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Hagerstown City Council briefs

November 18, 2005|by ANDREW SCHOTZ

Departments propose changes to policy



The city's planning, engineering, and water and sewer departments have proposed changes to a policy on sewer service allocation.

Under an order from the Maryland Department of the Environment, Hagerstown approved a Sewer Capacity Allocation Program this year to limit connections to its system.

The amendment proposed to the City Council on Tuesday recommends letting residential developers apply twice a year for allocation instead of once a year. Nonresidential sewer allocation would be given "first come, first served" throughout the year instead of once a year.

The proposal also suggests increasing the allocation available for nonresidential development.

Planning Director Kathleen Maher said the proposal will be sent to the Maryland Department of the Environment for review.




City mulls changes to trash collection



The Hagerstown City Council on Tuesday continued to talk about revamping its trash collection program.

The City Council is considering whether to stay with twice-a-week pickup of general trash or cut it to once a week. The city also might add once-a-week collection of recyclable trash, such as glass, plastic and aluminum.

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Council members talked about making sure landlords get tenants to follow a new trash pickup program.

Councilman Lewis C. Metzner suggested a widescale public education campaign and having a new system begin April 22, which is Earth Day.

The City Council heard earlier this month that the cost of having Allied Waste Service pick up trash is likely to increase next year, but not as much as anticipated.

Quarterly rates were expected to increase from $27 to $35, but the city negotiated $2 off, cutting it to $33. That includes pickup twice a week for general trash, once a week for mixed paper and once a week, seasonally, for yard waste.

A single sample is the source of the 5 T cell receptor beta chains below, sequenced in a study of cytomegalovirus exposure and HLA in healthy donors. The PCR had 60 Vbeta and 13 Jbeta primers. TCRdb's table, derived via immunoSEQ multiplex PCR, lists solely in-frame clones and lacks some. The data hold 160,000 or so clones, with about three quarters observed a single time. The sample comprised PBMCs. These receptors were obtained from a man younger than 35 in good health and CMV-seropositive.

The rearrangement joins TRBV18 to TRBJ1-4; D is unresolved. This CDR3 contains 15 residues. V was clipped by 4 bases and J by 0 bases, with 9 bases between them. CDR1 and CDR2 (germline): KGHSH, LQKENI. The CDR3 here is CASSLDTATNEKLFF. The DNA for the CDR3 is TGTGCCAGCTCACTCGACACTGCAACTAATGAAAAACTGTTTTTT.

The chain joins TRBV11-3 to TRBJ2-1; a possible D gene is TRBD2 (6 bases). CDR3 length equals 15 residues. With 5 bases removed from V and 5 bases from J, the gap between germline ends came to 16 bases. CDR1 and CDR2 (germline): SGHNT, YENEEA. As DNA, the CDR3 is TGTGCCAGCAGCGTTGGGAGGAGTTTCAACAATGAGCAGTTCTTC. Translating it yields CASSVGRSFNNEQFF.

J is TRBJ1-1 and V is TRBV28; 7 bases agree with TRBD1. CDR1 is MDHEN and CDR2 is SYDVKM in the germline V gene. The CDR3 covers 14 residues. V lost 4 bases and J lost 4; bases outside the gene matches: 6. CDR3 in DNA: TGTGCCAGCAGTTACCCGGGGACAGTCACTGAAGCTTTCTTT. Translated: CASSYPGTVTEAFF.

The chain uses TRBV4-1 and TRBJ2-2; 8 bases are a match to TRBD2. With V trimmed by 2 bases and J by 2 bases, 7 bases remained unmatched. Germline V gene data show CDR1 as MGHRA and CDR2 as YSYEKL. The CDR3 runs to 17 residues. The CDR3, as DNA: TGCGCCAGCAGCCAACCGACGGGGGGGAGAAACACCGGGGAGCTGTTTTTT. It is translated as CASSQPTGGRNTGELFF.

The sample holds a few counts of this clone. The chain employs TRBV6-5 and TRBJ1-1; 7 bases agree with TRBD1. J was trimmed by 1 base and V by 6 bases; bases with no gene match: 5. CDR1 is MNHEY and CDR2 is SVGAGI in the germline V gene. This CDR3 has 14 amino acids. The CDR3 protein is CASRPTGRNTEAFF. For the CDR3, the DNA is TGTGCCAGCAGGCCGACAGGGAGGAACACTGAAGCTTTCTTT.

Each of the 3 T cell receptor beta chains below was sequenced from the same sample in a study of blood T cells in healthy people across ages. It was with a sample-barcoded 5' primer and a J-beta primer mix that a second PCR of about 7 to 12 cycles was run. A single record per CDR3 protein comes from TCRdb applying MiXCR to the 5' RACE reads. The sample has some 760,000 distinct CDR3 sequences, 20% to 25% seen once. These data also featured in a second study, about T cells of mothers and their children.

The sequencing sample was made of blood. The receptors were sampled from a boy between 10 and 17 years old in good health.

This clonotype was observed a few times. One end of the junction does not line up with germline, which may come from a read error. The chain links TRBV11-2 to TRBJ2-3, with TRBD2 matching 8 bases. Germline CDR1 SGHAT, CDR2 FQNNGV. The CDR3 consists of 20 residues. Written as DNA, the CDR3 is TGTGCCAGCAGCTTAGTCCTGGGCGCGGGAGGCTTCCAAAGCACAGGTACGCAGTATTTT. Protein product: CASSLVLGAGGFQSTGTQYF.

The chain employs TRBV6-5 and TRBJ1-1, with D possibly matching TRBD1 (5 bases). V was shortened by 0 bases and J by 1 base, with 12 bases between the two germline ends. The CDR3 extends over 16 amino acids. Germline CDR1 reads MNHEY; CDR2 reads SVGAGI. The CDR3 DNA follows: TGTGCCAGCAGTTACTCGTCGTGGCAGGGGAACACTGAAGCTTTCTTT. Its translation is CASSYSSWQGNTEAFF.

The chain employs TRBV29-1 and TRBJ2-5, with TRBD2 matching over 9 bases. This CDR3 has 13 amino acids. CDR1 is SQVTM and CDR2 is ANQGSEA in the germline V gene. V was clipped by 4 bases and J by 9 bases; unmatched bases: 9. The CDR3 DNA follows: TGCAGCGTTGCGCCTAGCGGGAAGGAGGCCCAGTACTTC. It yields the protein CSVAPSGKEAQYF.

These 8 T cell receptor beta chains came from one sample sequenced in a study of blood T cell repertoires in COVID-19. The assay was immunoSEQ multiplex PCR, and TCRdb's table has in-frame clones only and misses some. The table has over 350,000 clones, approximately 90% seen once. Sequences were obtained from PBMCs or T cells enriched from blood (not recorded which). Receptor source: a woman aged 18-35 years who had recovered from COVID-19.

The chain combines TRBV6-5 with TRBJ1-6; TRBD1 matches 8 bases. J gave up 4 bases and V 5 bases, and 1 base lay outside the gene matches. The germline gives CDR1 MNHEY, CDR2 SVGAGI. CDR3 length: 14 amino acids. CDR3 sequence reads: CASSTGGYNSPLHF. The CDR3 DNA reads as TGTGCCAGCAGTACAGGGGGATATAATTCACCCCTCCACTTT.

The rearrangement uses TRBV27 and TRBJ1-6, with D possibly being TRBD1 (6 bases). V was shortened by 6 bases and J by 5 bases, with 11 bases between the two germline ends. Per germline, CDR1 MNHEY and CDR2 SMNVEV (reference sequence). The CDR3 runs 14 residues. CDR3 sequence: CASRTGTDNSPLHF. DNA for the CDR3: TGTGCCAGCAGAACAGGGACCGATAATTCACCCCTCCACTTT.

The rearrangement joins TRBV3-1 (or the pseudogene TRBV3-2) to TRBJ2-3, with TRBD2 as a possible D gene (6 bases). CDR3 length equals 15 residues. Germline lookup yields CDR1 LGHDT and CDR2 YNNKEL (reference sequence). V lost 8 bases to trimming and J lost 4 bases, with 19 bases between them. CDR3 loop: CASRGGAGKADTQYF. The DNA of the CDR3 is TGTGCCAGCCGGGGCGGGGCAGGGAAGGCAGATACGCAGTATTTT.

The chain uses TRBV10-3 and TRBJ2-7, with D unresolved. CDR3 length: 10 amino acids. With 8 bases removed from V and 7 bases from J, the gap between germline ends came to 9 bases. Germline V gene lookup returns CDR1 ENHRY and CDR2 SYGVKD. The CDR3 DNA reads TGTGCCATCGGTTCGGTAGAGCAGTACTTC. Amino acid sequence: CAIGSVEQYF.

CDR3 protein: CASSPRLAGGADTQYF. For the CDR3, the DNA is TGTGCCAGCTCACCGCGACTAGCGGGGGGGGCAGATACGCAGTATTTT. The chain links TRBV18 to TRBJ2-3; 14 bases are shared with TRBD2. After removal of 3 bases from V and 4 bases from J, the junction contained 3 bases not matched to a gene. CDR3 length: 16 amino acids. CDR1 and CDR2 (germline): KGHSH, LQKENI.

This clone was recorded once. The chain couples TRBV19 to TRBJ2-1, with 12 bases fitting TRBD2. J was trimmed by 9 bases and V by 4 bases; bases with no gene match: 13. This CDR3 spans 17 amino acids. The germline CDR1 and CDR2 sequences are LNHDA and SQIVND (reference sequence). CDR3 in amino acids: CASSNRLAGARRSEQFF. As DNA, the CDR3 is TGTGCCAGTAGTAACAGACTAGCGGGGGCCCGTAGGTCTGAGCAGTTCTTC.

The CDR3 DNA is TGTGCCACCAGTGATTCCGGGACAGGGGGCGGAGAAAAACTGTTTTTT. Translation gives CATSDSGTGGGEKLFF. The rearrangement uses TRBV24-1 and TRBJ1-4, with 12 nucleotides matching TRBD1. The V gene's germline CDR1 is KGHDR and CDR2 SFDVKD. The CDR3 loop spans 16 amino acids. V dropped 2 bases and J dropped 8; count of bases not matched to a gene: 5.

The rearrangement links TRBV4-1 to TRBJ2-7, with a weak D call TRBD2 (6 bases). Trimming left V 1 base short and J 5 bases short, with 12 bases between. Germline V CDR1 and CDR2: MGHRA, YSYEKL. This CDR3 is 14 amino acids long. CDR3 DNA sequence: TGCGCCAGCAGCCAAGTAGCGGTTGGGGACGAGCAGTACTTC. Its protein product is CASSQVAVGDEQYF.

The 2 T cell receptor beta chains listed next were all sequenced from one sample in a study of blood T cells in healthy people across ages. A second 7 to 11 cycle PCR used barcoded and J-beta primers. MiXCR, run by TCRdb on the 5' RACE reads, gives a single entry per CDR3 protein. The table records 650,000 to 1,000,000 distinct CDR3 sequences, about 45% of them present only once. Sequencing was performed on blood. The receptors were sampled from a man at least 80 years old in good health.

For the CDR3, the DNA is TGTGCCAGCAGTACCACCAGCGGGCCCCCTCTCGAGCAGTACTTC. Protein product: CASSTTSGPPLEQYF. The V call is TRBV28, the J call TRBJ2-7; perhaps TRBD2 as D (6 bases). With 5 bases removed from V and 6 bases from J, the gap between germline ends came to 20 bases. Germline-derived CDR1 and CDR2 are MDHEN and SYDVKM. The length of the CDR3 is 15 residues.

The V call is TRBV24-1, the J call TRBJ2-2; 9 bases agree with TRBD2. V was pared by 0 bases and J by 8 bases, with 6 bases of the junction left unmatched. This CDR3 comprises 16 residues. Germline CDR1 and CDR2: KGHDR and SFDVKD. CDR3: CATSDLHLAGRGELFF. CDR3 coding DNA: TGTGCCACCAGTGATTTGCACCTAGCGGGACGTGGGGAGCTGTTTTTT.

The collection of recyclable items, a new service, would be $2.75 more per quarter. The cost of recycling bins would be extra.




Scholarship fund decision is delayed



Without a consensus, the Hagerstown City Council decided to wait until budget time to consider a request to start a scholarship fund for college students.

A nonprofit group called The Magnolia Foundation has asked the City Council to set up a $25,000 scholarship for University System of Maryland at Hagerstown students.

Councilman Kristin B. Aleshire said on Tuesday that it might not be fair to give scholarships to students at the downtown campus, but not to students at Hagerstown Community College.

Councilman Lewis C. Metzner said the scholarship request should be weighed against other community groups' requests for money in the next city budget.

Through an endowment, the $25,000 would amount to about $1,200 a year, which might help only one or two students, he said.

Councilwoman Alesia D. Parson-McBean said that's still worthwhile, especially for students or families struggling to pay for schooling. She challenged the council to "find ways to be more socially conscious."

"Education is probably the key to other social programs," Mayor Richard F. Trump added.

Councilwoman Penny M. Nigh said she wouldn't consider the scholarship request until the downtown campus offers both day and night programs.

College students always find ways to get by and the $25,000 would be better used for other things, she said.

Councilwoman Kelly S. Cromer did not attend Tuesday's meeting.

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